The apostle Paul told us to be anxious about nothing, but to pray without ceasing (1 Thessalonians 5:17; Philippians 4:6). Why, then, did I find recently that my prayer time on occasion left me with a feeling of unrest, rather than the peace that passes all understanding? (Philippians 4:7)
My husband and I were blessed with the unique opportunity to dance as soloists with the Spectacular Senior Follies in Dallas, an amazing, high-caliber, professional level show featuring a cast of more than one hundred talented, seasoned entertainers over age 55.
There were five performances in Dallas at the Charles Eisemann Performing Arts Center, a beautiful venue seating more than 1500 people.
God brought together all the arrangements, working all things together for our good (Romans 8:28), and we were delighted with the hospitality and professionalism of all those involved in the show. Our early rehearsals had gone well, with much enthusiasm and support from the directors and cast, and we were blessed to know that many in the cast were praying for us.
We were thrilled by the experience of dancing our choreography to a live band and an amazing Christian vocalist who brought new expression and meaning to the song, “You Light Up My Life,” with her unique, powerful, and Spirit-anointed interpretation.
But our first rehearsal at the Eisemann was a disaster. The floor surface, space, lighting, and music were all accommodating to our dancing; our bodies were in good shape and well prepared; and we were well rehearsed, with no reason for mental distress. Yet our balance, timing and connection were off to the point that we missed many moves ordinarily done with ease and consistency.
Our confidence being shaken, we turned to the Lord in prayer even more fervently than before. I felt like I was wrestling with God in prayer (Genesis 32:22-32). I found my prayers focused on God’s Word that without Him, we can do nothing (John 15:5), and that thought reverberated through my prayers so much that I feared it had become a vain repetition (Matthew 6:7).
Even worse, I wondered if constantly voicing my fears in prayer would result in a self-fulfilling prophecy, just as Job admitted that the thing he greatly feared had come to pass (Job 3:25). Yet I knew that with God, all things are possible (Matthew 19:26), and I longed to yield to His Holy Spirit, to be an empty vessel He could use to His glory (Romans 9:21; 2 Timothy 2:21).
Our next rehearsal and first two shows went well, yet I still felt that something was missing. I kept fretting over being able to do nothing without Him. One of the cast members had encouraging words about our dance ministry and told us of his approach to praise and worship. He compared it to floating weightless in outer space, lifted up by Him to heavenly places (Ephesians 1:3; 2:6) where there is no pressure, only the blessing of being filled with praise to Him (Psalm 71:8; Philippians 1:11).
Suddenly I realized why my prayers had turned more to worry than to praise, and why my dancing lacked the inspiration I sought. I was obsessing over being able to do nothing without God, and all the while God was saying, “This is true, but you are not without Me. Fear not, for I am with you!” (Matthew 28:20)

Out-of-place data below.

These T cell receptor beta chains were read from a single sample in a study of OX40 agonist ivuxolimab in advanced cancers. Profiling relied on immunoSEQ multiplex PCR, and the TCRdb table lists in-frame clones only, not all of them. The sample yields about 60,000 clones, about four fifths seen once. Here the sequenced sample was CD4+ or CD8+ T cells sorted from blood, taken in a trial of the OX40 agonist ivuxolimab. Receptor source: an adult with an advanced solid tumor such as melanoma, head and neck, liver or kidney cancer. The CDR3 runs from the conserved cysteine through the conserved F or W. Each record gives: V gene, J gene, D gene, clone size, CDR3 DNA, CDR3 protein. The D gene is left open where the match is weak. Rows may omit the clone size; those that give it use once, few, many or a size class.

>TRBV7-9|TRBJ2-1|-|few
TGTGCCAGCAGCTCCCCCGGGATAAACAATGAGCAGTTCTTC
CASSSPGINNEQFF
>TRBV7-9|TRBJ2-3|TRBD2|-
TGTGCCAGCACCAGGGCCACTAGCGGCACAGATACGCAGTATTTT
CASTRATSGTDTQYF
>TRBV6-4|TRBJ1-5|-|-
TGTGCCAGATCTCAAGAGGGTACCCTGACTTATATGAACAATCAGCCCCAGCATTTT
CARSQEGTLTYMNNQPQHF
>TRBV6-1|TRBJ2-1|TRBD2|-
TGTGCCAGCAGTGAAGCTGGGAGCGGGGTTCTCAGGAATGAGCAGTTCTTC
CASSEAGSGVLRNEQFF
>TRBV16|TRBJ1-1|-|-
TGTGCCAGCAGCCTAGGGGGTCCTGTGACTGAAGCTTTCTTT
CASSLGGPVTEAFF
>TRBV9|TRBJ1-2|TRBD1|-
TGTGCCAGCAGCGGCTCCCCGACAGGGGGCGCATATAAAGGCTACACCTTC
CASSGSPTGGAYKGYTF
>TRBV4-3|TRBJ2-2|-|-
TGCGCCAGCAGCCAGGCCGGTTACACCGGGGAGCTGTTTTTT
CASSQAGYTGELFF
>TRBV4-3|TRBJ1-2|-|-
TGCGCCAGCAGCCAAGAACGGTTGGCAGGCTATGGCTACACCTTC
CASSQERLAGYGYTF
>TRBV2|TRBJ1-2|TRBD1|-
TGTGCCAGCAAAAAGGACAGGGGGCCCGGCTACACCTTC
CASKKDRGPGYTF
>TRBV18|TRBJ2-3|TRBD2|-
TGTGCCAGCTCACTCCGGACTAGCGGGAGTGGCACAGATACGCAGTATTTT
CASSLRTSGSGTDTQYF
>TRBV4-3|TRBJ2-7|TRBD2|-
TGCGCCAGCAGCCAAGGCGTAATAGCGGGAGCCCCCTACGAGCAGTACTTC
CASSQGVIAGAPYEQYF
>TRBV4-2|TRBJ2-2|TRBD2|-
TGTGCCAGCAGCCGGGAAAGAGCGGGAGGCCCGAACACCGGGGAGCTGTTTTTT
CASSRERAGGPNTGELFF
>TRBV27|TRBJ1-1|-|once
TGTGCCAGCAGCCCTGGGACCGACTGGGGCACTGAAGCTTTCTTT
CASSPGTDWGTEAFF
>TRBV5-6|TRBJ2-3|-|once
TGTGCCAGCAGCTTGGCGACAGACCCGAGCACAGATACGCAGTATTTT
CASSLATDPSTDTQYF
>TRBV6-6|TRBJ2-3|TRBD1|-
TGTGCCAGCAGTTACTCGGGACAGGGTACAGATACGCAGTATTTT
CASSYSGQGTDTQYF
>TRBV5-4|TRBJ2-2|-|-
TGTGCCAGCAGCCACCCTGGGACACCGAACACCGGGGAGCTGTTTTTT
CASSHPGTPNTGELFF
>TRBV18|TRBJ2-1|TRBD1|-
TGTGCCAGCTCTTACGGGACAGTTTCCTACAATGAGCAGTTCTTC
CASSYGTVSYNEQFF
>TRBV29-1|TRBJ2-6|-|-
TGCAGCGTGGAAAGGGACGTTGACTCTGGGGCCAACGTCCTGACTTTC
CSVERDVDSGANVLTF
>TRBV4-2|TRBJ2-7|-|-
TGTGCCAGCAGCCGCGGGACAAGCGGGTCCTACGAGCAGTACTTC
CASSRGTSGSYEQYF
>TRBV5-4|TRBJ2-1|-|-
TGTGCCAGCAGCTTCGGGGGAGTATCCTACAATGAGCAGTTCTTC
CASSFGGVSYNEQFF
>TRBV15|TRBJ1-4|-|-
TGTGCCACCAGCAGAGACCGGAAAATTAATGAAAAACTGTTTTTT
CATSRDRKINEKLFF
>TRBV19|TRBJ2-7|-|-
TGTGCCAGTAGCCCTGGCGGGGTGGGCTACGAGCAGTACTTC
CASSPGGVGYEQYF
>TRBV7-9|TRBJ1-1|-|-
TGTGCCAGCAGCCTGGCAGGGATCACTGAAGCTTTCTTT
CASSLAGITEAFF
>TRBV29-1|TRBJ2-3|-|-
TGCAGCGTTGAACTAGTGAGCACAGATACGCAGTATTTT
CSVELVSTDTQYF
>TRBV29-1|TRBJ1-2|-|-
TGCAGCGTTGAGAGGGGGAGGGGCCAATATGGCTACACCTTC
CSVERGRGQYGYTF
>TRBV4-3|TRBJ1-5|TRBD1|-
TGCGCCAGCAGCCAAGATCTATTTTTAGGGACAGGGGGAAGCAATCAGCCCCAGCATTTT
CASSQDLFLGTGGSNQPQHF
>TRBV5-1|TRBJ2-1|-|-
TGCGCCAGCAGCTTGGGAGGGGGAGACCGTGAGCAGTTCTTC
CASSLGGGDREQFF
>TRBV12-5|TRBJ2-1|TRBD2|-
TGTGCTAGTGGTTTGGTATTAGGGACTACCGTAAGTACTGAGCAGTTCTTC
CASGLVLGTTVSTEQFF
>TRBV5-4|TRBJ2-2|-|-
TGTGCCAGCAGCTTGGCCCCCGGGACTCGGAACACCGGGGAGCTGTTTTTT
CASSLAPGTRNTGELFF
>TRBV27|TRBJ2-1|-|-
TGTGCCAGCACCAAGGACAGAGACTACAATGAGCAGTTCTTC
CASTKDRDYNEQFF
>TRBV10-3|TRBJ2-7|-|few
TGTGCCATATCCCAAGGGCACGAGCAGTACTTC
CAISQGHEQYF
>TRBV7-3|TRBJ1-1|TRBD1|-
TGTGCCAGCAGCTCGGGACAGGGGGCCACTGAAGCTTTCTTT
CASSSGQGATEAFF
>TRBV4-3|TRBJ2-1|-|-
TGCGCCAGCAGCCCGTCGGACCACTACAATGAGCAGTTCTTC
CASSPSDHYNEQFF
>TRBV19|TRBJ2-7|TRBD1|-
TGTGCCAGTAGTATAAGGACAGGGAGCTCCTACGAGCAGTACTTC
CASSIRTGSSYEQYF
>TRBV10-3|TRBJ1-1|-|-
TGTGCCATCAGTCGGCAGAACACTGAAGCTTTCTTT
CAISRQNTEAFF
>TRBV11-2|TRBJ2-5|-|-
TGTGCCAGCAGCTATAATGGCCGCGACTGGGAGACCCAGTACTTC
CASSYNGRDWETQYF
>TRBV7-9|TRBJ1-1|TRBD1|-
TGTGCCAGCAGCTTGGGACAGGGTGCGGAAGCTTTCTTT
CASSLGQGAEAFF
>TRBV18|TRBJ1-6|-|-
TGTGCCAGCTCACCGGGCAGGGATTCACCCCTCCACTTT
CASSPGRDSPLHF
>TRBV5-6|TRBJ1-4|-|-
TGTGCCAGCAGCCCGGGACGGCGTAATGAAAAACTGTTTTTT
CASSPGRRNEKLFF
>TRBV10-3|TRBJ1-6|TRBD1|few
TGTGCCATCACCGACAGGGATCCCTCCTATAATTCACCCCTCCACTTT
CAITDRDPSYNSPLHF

As our friend in the cast reminded us, and as we read in his book that he gave us, we have God the Father above us (Ephesians 4:6); Jesus the Son is Emmanuel, or God with us (Matthew 1:23); and the Holy Spirit is within every believer (2 Corinthians 1:22; Ephesians 1:13; 4:30). We have the mind of Christ (1 Corinthians 2:16; Philippians 2:5), and He will never leave nor forsake us (Hebrews 13:5). He will answer our prayers exceeding abundantly beyond what we could ask, imagine or think (Ephesians 3:20).
I felt that God was grieved (Ephesians 4:30) by my apprehension and worry, which actually represent the sin of unbelief (Mark 9:24). His Word commands us to pray without ceasing (1 Thessalonians 5:17), and to be anxious about nothing, but to bring all our requests to Him in prayer (Philippians 4:6). Giving thanks and praise in our prayer, knowing that He knows what we need before we even ask Him (Matthew 6:8), should remove all anxiety. His perfect love casts out our fear (1 John 4:18).
Without faith, it is impossible to please Him (Hebrews 11:6). He has given us richly all things to enjoy (1 Timothy 6:17), and He wants us to share in His great joy and rejoicing over us (Zephaniah 3:17) by expressing our joy in the Lord (Nehemiah 8:10; Psalm 27:6; 32:11; 35:9). This reminder allowed us to let go in our dancing, to yield completely to His guidance (Romans 6:13), and to experience our dance as worship and praise to His glory (Psalm 149:3; 150:4) and not as a performance that we had to control or manipulate.
For the remaining three performances we felt transported to heavenly places in Him (Ephesians 1:3; 2:6), and we pray that the audience was moved closer to Him also. Many who approached us afterwards had a tear in their eye or spoke of watching us dance as being a spiritual experience. One of the cast who viewed our dance from the wings said he felt as if I had gone into a trance and become like an angel, used by God to communicate His message.
In our flesh we can do no good thing (Romans 7:18), but with God, all things are possible (Matthew 19:26). May we yield to Him, praise and worship Him in every word and deed, and let Him use us mightily to His glory!
© 2015 Laurie Collett